COMPENSATION PROJECT THE LIVING WATERS NURSING HOME INC. IS A NOT-FOR-PROFIT DEDICATED TO PROVIDING…
The Living Waters Nursing Home Inc. is a not-for-profit dedicated to providing quality care to the residents. The organization was founded by J.P. Edwards in 1970. Mr. Edwards managed the organization until his retirement in 2005. At that time his son, Bob Edwards, was named President/CEO. The organization has a budget of $50 million for 2011.
Eighteen months ago, the family decided to hire Frank Jones as the new President/CEO. After evaluating the current operations, Mr. Jones decided that the Nursing Home was in fairly good shape except for the lack of standardized Human Resource policies. Very little information existed to support any of the past employment decisions, especially in the area of compensation. The organization does not have a formal compensation plan of any kind. The employees’ pay was based on Bob’s general perceptions and the input of a few other executives.
The organization did not give pay raises in 2009 or 2010 due to budgetary constraints. In addition, executives and employees have expressed rather strong concerns about some obvious favoritism in hiring and compensation.
In the last eighteen months, Mr. Jones has encountered several problems.
The desk clerks have been complaining that their pay is the same as the cooks’ pay, and the cooks are complaining that their pay is less than that of the accounting clerks.
Two former employees filed pay discrimination cases against the resort. Claiming that they did not get paid as much as men doing the same work. The two employees also complained that their performance increases were less than they deserved.
Several clerical employees have been keeping track of their overtime for the past two years. They have asked about why they don’t get overtime when other organizations pay overtime to their friends in similar positions.
Some managers recently became upset with the lack of pay increases in 2009 and 2010. They decided to inflate the performance scores to get their employees more money.
Some managers are using money from other budget items that have a surplus of funds to provide bonuses to exceptional employees.
Several employees have complained about their wages to their managers. The employees are using data from the internet, specifically salary.com, as a basis for their complaints.
Employees receive pay increases on their anniversary date. Mr. Jones wants to go to a common review date to match the organization’s business cycle, which starts on January 1 but most of the executives are against the change.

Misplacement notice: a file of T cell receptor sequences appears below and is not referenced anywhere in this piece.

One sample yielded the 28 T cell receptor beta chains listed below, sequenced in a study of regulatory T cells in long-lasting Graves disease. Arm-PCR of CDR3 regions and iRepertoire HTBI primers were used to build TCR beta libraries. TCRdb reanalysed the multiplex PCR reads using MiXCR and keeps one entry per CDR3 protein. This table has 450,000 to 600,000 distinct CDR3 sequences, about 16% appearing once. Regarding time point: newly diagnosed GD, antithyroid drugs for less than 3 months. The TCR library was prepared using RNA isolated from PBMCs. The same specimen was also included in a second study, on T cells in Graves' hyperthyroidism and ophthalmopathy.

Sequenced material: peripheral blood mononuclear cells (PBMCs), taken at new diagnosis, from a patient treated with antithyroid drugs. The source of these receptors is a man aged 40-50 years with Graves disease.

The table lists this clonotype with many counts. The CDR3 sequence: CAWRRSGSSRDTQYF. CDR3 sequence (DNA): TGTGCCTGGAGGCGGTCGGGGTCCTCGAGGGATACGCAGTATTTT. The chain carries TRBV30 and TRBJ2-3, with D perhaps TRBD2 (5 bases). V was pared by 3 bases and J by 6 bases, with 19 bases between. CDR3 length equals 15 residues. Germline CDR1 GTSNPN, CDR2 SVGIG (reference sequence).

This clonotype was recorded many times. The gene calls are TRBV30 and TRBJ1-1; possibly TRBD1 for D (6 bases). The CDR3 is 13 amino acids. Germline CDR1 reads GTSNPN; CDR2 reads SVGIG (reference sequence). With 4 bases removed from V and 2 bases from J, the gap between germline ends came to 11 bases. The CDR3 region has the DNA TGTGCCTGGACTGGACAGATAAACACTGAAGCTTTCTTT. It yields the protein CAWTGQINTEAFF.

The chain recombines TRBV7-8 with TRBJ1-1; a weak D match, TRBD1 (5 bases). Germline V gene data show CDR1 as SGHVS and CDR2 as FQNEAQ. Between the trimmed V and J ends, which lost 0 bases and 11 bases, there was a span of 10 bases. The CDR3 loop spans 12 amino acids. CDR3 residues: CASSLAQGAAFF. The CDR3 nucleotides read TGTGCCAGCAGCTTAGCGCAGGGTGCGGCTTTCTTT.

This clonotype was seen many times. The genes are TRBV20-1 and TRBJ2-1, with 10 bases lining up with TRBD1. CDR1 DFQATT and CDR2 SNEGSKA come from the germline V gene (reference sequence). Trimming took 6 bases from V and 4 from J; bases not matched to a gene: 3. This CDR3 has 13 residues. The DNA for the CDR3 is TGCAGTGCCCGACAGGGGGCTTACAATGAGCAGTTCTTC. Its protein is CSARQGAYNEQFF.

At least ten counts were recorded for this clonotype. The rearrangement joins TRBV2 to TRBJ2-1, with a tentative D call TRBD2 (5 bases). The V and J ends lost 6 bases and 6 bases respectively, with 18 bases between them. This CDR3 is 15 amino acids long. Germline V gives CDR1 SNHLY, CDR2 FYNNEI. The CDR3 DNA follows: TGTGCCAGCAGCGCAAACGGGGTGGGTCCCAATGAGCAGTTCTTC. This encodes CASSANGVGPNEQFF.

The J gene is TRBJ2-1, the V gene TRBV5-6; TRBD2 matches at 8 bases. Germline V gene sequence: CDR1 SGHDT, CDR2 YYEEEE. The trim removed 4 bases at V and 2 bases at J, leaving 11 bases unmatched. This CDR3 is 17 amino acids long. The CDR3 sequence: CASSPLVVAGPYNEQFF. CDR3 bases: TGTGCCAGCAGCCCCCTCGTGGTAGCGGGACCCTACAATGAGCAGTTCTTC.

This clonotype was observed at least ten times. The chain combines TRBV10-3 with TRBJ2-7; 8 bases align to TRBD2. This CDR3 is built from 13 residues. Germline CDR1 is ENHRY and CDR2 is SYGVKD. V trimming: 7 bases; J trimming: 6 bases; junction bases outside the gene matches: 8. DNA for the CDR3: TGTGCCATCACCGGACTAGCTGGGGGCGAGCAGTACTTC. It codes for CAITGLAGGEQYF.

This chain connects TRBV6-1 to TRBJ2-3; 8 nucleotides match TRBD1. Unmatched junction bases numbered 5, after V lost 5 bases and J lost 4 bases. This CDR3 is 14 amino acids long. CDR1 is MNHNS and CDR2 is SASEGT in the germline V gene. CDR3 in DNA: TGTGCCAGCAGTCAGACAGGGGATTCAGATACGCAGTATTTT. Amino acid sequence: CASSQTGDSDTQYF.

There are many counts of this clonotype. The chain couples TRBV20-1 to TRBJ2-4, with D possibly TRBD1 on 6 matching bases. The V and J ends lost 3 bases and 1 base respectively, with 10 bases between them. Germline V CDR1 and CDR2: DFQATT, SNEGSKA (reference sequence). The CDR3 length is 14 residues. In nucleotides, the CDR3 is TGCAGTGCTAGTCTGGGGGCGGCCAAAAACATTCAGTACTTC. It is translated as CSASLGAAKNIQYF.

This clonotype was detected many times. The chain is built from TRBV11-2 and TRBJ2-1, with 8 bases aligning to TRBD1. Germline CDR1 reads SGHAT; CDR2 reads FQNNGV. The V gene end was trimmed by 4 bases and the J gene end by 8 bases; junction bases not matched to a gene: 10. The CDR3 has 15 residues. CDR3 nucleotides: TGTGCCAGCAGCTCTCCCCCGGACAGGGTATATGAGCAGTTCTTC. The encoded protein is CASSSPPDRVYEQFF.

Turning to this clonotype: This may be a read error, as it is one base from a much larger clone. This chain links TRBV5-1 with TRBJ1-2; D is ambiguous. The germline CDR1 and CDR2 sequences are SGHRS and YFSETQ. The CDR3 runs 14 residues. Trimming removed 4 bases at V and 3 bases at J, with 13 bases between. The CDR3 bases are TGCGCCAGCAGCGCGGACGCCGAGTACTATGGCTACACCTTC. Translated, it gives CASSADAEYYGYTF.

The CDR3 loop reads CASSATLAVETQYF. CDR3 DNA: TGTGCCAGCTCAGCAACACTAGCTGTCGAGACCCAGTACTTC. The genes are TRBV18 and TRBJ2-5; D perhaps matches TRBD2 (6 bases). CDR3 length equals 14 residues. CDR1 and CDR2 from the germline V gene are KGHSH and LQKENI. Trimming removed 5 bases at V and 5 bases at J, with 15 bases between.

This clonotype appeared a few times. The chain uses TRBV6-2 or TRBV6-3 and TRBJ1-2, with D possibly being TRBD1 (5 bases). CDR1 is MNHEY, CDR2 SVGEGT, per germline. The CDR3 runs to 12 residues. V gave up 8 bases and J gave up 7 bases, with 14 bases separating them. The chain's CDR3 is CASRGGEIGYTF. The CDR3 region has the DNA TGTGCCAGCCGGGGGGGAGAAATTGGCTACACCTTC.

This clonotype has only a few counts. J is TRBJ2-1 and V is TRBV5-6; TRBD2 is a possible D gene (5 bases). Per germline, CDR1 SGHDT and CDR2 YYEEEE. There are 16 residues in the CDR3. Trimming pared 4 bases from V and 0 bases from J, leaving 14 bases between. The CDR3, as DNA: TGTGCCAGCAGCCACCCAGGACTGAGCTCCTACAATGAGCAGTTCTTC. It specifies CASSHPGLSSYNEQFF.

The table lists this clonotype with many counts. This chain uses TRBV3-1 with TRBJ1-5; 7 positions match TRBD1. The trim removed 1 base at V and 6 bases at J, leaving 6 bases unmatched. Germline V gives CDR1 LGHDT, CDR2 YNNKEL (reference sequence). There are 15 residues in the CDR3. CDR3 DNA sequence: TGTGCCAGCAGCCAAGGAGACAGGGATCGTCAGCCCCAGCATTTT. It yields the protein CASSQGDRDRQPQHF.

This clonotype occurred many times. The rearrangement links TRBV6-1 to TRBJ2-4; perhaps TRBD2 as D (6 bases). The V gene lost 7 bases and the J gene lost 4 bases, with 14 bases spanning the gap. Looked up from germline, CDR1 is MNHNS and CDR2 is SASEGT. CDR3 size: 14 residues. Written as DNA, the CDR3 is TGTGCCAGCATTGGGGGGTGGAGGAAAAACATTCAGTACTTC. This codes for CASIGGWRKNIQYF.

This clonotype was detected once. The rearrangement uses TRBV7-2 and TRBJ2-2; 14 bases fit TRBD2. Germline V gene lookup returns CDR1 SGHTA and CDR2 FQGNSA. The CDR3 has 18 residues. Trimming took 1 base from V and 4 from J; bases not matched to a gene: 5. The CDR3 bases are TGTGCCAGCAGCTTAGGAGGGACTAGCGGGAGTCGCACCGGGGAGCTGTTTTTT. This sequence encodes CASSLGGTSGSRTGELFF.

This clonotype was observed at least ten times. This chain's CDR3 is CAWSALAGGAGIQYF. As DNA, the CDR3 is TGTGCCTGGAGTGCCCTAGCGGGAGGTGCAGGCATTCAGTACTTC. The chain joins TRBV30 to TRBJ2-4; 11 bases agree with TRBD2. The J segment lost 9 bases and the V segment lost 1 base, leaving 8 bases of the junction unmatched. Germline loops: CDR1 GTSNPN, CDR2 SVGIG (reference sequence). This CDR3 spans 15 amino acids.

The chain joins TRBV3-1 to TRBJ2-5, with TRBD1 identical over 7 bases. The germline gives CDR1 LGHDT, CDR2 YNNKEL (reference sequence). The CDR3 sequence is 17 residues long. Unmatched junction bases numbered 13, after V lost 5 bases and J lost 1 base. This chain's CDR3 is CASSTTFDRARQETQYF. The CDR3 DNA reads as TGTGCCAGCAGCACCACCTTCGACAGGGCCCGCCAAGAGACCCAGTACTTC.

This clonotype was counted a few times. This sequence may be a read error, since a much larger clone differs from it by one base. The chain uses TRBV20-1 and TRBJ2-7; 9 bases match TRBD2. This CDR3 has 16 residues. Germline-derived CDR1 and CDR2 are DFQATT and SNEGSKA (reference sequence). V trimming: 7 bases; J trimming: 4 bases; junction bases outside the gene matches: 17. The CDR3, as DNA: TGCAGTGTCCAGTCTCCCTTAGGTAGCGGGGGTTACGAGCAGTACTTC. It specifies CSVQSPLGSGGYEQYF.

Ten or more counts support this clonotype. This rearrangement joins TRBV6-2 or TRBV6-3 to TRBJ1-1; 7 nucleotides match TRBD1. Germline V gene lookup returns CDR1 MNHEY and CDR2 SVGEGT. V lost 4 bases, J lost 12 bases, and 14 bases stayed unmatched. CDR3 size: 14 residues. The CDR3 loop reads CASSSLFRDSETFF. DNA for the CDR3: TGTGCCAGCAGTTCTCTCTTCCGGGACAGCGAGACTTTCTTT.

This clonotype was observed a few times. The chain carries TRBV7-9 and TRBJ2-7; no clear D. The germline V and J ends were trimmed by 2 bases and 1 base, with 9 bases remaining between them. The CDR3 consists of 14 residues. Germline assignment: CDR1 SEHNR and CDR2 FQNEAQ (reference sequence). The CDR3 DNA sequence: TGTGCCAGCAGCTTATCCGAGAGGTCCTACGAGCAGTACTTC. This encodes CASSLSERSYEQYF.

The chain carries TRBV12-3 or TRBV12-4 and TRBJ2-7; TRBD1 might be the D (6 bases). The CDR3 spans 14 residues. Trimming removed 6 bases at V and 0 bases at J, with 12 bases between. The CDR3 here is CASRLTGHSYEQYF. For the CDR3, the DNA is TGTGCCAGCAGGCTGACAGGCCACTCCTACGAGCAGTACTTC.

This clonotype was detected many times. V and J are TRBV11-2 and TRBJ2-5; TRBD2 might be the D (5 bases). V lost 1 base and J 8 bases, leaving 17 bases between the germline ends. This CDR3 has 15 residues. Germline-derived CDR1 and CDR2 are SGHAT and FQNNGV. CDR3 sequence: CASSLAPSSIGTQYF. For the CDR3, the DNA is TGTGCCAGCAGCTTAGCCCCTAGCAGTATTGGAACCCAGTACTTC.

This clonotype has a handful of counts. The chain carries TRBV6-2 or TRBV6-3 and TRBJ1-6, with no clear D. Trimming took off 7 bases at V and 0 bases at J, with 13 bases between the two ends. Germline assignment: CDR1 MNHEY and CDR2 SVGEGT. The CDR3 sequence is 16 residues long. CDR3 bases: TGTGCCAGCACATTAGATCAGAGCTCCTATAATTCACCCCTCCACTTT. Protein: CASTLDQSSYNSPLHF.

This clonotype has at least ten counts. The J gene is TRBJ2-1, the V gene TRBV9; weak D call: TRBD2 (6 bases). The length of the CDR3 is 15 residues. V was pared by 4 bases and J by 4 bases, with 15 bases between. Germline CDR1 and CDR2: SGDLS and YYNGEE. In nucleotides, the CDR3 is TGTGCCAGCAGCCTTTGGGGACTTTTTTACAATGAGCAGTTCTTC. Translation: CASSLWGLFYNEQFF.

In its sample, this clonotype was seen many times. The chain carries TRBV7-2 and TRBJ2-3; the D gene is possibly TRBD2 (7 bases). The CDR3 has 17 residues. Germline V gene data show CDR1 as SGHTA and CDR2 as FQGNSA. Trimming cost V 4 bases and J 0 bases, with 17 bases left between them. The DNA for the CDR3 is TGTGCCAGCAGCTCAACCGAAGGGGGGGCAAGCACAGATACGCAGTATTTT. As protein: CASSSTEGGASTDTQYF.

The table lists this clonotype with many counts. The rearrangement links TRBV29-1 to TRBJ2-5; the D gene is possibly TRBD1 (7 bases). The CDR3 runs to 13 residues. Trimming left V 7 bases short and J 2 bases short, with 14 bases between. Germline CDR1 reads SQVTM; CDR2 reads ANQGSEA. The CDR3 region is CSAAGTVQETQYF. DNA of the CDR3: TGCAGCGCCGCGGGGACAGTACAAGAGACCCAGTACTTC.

Three weeks ago, when Mr. Jones came to work, there was a note on the bulletin board listing everyone’s pay. This has led to complaints from several long-term employees. In addition, it is obvious that several employees are receiving substantially more money than other similar employees in the same job.
An employee was caught after stealing $300.00. The employee was terminated and the manager wants to deduct the $300.00 from the employee’s last pay check. The employee worked 40 during the last week at an hourly rate of $8.00. Please advise the manager.
Mr. Jones finally convinced the family to hire a group of knowledgeable consultant to address the problems and to develop a pay system for the organization. Mr. Jones would like the group to:
1. Evaluate the current pay practices and make some general recommendations.
2. An audit of legal issues, especially with respect to the pay discrimination case and overtime.
3. Evaluate the employees’ current pay relative to the marketplace and between employees in similar jobs.
4. Establish a stated overall compensation policy, including a pay level policy.
5. Develop a structured process for developing a pay structure and determining the pay grade assignment for each job.
6. Present an overview of an individual pay model to assist managers in setting starting pay and correcting any inequities.
7. Design a merit increases process and provide information on the pros/cons of a common review date versus the current increase process.
8. Provide an analysis of the problems listed above, with specific recommendations to resolve the problems.
9. Conduct a cost analysis showing the impact of your recommendations.
10. Provide a written report outlining the objectives, logic for all decisions, limitations of the process, the pay system design process, and the outcomes.
11. Any other outcome that you think is necessary for a successful compensation plan.